Camille is a young woman working in the family business because she felt obligated to her uncle, who "rescued" her has a child. So she works as a landman for his big oil and gas company, convincing landowners to lease their land for drilling and mineral rights. She's been traveling for years, though, and all she wants is that cushy office job, to own a home and to volunteer at the art gallery owned by her best friend.
Her uncle promises her the corporate job in Houston, if she will close "just one more" deal for him. He sends her to Sweet Olive, a small town in Louisiana. She's there to to negotiate with the artists guild, as many of them own the homes where the oil company wants to drill, but she's up against their corporate attorney, who's a local and also the son of one of the artists.
While there, Camille's love of art draws her in, and she falls in love with the folksy art of the small town, and those who create it. Obviously, this conflicts with the purpose of her visit, but she can't help herself. The town also brings back a lot of suppressed childhood memories that Camille has never really dealt with, and she spends a lot of time reflecting on this. Sometimes it felt like too much of the story was dragged out around this element, but it did fit into the overall story line.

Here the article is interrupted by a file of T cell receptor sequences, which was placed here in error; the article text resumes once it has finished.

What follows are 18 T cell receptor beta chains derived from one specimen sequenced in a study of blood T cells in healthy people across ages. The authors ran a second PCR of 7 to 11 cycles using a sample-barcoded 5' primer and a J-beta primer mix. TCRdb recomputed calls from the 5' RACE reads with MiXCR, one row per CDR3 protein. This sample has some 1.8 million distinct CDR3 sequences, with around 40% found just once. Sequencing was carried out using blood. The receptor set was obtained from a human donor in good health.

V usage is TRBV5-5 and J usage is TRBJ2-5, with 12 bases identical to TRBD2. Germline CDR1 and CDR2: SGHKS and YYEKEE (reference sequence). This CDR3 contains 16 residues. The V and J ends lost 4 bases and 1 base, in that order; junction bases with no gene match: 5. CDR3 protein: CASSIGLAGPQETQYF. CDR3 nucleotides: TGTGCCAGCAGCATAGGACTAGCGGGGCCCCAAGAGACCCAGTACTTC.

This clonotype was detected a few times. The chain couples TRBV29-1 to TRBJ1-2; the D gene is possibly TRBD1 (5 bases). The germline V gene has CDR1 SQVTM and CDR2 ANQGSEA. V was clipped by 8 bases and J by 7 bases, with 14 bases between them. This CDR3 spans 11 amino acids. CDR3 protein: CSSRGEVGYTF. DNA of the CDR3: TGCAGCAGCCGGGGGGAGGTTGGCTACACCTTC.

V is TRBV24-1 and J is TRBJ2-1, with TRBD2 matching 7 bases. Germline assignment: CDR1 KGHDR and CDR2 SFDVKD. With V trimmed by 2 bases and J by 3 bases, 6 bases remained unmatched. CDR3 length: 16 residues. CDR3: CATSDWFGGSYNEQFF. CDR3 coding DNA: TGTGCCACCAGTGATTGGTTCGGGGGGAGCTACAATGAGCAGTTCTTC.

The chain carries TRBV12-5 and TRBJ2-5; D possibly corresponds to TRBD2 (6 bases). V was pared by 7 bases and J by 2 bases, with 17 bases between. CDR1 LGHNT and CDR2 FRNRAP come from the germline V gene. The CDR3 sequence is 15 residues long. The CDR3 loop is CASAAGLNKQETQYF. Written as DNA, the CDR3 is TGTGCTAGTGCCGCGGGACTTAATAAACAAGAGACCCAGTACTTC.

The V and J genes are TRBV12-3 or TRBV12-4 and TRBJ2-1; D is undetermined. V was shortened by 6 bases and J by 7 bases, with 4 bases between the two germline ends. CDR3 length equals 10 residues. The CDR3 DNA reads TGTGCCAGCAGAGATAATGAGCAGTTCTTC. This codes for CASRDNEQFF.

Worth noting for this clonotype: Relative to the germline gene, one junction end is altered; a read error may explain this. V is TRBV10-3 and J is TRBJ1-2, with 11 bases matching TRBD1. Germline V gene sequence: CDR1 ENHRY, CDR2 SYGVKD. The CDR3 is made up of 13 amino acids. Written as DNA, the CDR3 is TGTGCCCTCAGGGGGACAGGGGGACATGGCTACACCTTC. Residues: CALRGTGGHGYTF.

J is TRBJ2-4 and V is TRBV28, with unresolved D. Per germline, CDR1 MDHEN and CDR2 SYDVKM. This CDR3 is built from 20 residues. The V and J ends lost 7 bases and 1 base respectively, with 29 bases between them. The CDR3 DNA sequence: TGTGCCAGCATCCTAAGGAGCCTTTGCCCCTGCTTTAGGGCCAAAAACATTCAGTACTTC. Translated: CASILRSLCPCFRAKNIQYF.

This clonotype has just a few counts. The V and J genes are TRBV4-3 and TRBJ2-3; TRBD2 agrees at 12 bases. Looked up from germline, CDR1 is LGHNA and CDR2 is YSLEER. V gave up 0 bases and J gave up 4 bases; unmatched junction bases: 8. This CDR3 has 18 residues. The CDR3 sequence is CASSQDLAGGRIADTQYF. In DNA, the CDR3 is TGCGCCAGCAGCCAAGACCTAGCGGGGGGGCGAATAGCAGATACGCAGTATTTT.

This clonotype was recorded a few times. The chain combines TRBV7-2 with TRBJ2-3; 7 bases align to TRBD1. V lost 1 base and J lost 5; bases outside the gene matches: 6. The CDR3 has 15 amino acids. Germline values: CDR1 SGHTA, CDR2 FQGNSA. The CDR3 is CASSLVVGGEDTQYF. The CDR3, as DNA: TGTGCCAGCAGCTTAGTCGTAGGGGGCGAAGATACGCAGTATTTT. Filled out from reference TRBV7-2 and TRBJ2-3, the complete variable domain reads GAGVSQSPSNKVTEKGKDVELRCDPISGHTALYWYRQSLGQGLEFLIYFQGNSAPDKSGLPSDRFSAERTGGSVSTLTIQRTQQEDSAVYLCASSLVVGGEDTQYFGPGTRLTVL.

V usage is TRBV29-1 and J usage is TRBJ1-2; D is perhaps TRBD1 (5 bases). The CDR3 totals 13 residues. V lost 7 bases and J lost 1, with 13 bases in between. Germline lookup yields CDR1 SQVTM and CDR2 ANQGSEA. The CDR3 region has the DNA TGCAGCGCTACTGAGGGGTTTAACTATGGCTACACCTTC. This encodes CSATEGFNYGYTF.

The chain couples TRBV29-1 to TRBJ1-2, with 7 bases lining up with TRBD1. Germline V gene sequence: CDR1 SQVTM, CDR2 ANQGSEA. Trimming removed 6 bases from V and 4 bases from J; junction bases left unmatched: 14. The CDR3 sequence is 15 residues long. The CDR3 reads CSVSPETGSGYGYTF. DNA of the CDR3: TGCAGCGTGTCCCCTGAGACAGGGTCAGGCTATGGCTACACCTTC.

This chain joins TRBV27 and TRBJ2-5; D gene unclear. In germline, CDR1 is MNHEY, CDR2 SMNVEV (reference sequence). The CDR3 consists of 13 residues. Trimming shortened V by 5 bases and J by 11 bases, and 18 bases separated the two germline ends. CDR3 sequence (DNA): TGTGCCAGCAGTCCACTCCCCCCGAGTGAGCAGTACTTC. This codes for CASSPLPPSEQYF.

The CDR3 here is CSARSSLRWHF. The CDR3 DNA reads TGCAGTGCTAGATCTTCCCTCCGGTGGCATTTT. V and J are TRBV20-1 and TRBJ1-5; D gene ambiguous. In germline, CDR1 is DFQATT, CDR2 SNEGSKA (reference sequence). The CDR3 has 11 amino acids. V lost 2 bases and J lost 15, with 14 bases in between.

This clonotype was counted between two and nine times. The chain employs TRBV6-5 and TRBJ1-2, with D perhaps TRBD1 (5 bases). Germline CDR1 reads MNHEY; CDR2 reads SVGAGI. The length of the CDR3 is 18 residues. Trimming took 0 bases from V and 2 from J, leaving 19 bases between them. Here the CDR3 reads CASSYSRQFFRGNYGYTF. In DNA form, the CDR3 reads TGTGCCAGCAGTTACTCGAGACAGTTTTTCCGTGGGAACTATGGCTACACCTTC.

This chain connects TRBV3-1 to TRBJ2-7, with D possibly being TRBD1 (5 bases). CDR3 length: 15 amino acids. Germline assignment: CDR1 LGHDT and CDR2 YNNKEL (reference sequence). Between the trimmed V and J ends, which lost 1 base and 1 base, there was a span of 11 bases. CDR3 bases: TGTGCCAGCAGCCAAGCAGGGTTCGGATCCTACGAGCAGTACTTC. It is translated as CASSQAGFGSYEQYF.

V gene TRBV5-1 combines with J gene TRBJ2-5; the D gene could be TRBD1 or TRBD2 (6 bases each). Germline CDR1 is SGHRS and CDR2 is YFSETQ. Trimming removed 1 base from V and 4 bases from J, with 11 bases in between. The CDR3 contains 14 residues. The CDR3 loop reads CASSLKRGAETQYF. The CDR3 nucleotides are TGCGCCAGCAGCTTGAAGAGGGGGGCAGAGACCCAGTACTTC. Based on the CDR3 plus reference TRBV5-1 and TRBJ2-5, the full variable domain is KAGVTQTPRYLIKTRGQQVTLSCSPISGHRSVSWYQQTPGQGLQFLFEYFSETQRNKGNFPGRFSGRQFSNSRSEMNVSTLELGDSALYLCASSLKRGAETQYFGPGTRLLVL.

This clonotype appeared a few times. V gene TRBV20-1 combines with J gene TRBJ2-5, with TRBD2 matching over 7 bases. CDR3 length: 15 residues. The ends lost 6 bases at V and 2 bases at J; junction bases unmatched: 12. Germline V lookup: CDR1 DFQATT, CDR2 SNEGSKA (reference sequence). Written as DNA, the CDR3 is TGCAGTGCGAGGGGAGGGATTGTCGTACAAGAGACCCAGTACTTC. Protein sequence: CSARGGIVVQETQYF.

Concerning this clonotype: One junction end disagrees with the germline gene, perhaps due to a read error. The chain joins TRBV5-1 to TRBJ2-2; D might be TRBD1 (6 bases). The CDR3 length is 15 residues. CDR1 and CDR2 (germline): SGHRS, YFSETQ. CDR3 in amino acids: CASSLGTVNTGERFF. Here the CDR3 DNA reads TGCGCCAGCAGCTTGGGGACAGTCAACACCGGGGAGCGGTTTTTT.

This is a typical women's fiction, love story, all's well that end's well, story. It started a little slow for my liking, but once the story got going, it was very good. There were a few surprises in the book, though, that altered the path to the somewhat predictable ending. I enjoyed the small town feel, and the feeling of belonging. There is a religious theme woven throughout the story, but I wouldn't particularly label it Christian fiction. Overall, it was an easy enjoyable read, and I would read the next book in the series.
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